DESCRIPTION OF THE PREFERRED EMOBIMENTS Referring now to the FIGURES of the drawing, in particular FIG. 1, there is illustrated low resistivity source and drain regions 10 and 12 formed by introducing an N-type impurity for semiconductors into a monocrystalline semiconductor body 14, having a low resistivity due to a low concentration of a P-type impurity for semiconductors. Regions 10 and 12 can be formed by any suitable technique, as for example, diffusion or ion implantation. In the preferred embodiment illustrated, a layer 16 of Si N, is deposited over the gate region and a relatively thick layer 18 of thermal SiO grown. No oxide is formed in the gate region since the underlying silicon is prevented from being oxidized by layer 16 of Si N Layer l8 constitutes the field insulating layer and in general overlies all of the regions of the body not occupied by active field effect transistors. Layer 18 is any suitable thickness, typically from 1,000 to 20,000 Angstroms, more preferably from 5,000 to 10,000Angstroms. It should be understood that the field insulation layer 18 can be produced by other techniques, as for example, pyrolytic deposition, RF sputter deposition, anodization, and the like. Still further, field insulating layer 18 can be of any suitable type of material or combination of materials, as for example, Al O Si N or composite layers of Si N and SiO and the like. Gate dielectric layer 16 can also be of materials other than Si N.,, as for example, SiO Al- O or combinations of known insulating layers. Thickness of layer 16 is significantly less than the thickness of field insulating layer 18 and is commonly in the range of 100 to 1,000 Angstroms. Still further, the invention is applicable to either N channel or P channel field effect transistor devices. Thus, the source and drain regions could be formed with a high concentration of P-type impurities for semiconductors and the body provided with a background doping of N-type impurity.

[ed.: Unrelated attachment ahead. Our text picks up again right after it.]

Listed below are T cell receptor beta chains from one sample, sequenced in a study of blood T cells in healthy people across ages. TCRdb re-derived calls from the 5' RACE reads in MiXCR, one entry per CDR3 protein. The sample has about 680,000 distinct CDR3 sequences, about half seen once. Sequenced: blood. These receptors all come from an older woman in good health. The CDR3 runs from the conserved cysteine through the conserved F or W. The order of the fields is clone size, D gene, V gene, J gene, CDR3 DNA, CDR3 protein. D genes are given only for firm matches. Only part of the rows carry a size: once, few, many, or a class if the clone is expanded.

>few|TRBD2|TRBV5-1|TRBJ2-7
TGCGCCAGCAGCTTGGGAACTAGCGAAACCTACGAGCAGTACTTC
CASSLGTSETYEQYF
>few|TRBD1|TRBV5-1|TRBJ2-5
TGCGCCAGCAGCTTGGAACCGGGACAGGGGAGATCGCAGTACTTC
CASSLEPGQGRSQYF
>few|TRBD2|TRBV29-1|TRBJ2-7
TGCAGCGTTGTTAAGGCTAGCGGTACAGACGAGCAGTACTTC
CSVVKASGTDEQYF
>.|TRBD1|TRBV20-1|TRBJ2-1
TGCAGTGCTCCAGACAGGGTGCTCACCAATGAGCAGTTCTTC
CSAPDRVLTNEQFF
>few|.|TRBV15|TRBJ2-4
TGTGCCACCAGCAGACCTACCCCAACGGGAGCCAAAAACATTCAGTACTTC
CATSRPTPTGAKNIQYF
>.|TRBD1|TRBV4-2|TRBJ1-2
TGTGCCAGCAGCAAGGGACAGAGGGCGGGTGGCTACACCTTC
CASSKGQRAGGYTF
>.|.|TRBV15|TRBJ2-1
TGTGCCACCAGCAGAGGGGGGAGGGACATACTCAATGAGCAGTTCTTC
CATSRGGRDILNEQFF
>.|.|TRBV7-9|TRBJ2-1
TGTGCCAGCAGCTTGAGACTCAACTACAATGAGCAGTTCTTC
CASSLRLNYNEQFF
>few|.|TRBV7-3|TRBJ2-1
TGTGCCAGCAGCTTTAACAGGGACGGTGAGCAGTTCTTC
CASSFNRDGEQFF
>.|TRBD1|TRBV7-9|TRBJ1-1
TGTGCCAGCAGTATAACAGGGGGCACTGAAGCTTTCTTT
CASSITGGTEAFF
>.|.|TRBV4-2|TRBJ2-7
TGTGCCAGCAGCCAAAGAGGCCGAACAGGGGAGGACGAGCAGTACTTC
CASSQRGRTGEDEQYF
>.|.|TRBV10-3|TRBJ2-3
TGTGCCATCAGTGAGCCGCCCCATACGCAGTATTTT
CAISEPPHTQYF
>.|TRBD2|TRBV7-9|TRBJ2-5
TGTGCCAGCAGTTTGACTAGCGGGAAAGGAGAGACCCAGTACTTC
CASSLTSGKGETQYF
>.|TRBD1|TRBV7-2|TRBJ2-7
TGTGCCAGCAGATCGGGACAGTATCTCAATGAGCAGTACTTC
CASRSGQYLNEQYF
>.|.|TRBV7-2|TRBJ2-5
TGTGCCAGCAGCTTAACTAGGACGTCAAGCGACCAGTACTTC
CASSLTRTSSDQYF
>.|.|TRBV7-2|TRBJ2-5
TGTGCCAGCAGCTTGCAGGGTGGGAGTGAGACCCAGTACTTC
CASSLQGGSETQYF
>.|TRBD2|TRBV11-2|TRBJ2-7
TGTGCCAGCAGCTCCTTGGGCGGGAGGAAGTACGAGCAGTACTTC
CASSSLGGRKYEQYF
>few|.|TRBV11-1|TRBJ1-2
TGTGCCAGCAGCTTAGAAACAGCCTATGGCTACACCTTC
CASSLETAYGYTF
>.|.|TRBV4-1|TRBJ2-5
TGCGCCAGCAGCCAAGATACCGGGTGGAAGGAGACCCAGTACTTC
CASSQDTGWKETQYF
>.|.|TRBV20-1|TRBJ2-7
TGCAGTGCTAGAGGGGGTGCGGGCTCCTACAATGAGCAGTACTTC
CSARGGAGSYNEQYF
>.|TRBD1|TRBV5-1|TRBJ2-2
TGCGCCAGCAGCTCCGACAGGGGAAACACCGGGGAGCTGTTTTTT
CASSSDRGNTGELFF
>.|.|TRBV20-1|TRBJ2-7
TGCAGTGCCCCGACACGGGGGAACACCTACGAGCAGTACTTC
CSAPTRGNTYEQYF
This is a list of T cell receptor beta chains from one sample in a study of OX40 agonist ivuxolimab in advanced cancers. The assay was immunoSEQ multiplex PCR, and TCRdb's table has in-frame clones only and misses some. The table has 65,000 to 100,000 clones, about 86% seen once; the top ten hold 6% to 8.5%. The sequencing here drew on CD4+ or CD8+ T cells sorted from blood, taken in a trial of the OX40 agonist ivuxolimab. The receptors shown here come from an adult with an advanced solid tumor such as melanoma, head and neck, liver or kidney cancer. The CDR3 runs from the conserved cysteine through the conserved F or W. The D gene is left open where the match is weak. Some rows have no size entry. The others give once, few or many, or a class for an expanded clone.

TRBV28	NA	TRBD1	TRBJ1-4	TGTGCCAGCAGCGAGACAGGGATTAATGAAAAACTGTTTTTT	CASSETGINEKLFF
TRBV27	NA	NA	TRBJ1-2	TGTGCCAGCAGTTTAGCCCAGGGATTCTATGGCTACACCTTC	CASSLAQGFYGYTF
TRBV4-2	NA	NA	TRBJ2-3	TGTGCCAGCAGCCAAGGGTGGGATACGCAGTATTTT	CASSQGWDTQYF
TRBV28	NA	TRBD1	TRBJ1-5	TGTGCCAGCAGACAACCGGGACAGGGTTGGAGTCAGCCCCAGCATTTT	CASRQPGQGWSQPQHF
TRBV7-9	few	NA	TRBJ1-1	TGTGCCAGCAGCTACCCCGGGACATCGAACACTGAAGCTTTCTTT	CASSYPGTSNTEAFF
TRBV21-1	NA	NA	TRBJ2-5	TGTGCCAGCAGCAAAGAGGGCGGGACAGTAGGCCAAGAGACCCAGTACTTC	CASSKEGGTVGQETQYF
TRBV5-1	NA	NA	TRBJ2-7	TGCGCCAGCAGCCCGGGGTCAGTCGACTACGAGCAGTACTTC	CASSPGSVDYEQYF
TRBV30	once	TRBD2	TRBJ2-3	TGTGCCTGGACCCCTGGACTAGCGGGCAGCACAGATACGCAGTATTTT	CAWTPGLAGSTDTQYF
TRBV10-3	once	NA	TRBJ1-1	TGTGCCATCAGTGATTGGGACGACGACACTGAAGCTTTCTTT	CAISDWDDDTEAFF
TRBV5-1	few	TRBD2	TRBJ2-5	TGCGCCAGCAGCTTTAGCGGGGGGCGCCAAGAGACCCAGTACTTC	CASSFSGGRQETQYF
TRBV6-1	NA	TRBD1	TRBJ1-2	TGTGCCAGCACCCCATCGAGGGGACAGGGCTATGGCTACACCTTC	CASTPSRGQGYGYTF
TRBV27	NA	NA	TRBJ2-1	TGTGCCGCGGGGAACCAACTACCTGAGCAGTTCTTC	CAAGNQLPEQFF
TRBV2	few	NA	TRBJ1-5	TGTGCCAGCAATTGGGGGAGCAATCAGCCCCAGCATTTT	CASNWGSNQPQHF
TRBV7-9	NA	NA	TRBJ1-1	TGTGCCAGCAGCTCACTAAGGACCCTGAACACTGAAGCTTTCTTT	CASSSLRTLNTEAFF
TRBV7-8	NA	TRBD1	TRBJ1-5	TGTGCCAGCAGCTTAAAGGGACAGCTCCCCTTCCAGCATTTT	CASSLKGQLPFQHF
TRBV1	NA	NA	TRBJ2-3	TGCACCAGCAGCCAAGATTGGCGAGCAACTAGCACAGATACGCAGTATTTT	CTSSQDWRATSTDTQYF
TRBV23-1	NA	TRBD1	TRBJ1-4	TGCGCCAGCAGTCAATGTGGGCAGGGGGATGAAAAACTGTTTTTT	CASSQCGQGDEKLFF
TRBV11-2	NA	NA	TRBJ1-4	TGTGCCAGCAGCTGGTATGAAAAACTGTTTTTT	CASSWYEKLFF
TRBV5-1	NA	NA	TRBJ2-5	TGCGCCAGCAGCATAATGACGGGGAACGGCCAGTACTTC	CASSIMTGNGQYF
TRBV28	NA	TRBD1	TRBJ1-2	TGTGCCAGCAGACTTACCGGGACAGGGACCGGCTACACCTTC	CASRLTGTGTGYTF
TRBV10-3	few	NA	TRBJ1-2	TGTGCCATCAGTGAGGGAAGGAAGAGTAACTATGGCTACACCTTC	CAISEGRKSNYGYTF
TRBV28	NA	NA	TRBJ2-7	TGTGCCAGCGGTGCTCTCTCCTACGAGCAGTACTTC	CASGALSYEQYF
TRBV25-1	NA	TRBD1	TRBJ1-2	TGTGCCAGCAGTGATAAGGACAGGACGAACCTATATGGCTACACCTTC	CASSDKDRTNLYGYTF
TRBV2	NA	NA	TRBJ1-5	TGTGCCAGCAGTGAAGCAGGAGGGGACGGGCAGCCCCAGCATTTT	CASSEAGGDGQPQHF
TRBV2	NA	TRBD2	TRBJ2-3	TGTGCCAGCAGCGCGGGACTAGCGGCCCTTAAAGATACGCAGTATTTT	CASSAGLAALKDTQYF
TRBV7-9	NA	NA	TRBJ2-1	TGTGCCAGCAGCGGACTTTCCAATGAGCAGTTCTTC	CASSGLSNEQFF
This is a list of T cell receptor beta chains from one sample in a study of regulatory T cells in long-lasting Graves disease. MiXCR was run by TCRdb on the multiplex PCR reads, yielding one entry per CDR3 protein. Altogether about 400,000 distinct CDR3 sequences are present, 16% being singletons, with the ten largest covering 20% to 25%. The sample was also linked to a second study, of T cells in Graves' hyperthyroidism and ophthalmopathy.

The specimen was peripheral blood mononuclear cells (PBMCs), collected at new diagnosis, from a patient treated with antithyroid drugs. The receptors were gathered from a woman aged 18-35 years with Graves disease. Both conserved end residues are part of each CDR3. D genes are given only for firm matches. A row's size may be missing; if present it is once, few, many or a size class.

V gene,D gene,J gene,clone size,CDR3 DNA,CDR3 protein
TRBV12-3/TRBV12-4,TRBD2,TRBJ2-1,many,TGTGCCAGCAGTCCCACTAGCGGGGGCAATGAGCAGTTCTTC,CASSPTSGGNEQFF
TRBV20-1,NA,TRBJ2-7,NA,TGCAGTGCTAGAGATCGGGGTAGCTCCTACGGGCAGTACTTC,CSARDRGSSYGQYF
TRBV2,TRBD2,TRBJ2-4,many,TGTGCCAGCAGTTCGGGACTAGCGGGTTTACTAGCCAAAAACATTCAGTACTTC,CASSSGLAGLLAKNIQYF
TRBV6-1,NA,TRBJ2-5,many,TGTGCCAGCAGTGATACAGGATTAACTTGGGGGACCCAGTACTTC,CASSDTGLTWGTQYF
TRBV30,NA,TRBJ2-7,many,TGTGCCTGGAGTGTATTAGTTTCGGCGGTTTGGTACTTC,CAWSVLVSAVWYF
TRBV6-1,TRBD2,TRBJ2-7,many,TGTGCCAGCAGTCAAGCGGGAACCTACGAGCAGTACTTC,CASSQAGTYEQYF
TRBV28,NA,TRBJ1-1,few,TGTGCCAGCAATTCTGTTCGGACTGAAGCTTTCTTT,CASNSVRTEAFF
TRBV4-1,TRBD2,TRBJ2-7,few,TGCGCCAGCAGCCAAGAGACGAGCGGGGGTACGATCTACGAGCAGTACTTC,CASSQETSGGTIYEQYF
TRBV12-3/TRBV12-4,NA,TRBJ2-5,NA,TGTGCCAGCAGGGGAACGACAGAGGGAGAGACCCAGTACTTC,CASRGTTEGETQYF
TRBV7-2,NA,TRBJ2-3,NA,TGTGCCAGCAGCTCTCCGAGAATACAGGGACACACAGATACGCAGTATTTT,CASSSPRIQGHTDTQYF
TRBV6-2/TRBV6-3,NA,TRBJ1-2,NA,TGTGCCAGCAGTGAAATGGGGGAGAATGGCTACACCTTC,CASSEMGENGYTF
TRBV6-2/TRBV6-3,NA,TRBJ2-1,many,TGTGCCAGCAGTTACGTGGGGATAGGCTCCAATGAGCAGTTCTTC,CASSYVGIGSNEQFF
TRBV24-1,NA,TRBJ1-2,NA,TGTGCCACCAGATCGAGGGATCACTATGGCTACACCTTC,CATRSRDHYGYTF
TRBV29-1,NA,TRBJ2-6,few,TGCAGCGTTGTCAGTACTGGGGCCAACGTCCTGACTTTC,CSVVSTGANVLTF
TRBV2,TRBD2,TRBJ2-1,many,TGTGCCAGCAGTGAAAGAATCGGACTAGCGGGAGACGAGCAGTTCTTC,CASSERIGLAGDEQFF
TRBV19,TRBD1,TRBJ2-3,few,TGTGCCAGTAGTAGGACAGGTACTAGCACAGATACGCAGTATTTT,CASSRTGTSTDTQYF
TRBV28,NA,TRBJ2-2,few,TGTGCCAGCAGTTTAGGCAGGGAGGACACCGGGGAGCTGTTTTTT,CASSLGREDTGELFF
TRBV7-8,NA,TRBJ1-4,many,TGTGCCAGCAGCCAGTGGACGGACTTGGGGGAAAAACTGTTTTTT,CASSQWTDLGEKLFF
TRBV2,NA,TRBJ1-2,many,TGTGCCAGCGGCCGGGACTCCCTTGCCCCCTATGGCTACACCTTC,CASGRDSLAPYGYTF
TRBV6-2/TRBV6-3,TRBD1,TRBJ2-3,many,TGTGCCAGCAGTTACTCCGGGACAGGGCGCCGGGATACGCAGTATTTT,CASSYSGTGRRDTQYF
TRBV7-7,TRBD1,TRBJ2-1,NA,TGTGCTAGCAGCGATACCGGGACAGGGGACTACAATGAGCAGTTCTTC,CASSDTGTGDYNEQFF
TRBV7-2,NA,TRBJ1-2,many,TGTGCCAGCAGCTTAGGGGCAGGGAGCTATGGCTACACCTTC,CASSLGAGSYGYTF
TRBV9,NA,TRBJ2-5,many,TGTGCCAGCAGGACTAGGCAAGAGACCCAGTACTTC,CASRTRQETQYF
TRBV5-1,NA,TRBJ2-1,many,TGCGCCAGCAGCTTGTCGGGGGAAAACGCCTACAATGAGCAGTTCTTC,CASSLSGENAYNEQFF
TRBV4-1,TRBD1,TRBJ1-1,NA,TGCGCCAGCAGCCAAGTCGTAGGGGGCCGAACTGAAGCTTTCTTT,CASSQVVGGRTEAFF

As shown in FIG. 2, the body is subsequently subjected to a blanket ion bombardment by an impurity of the same type as the background impurity of body 14 of the semiconductor. In the preferred embodiment, boron ions are used to bombard the semiconductor at a suitable energy sufficient to produce a region 20 which in the field region just underlies the field insulating layer. The region 20 is typically on the order of 2,000 Angstroms in thickness and preferably has an impurity concentration, including the background doping of body 14, on the order of 10 atoms/cc, more gener ally, 10 to 5 X 10 atoms/cc. This represents a very significant increase in impurity concentration over the background impurity concentration of the body which is conventionally in the range of 2 X 10 to 7 X 10 atoms/cc, more generally, 10 to 10 atoms/cc. As illustrated in FIG. 2, region 20 underneath the gate lies at a significant depth below the surface. In general, the depth of the region 20 under the gate is approximately the thickness of the field insulating layer less the thick ness of the gate insulating layer 16. The energy im-' parted to the ions in the bombardment step will depend on the thickness of the field insulating layer 18 and the nature of the oxide, i.e. the degree that the ions are slowed up in passing through the oxide. As is believed obvious, if the process is applied to a P channel field effect transistor, the ions used in the bombardment step are of the same type as the background impurity of the semiconductor body. Thus, in fabricating a P channel field effect transistor, the ions would be of an N-type impurity, typically phosphorous.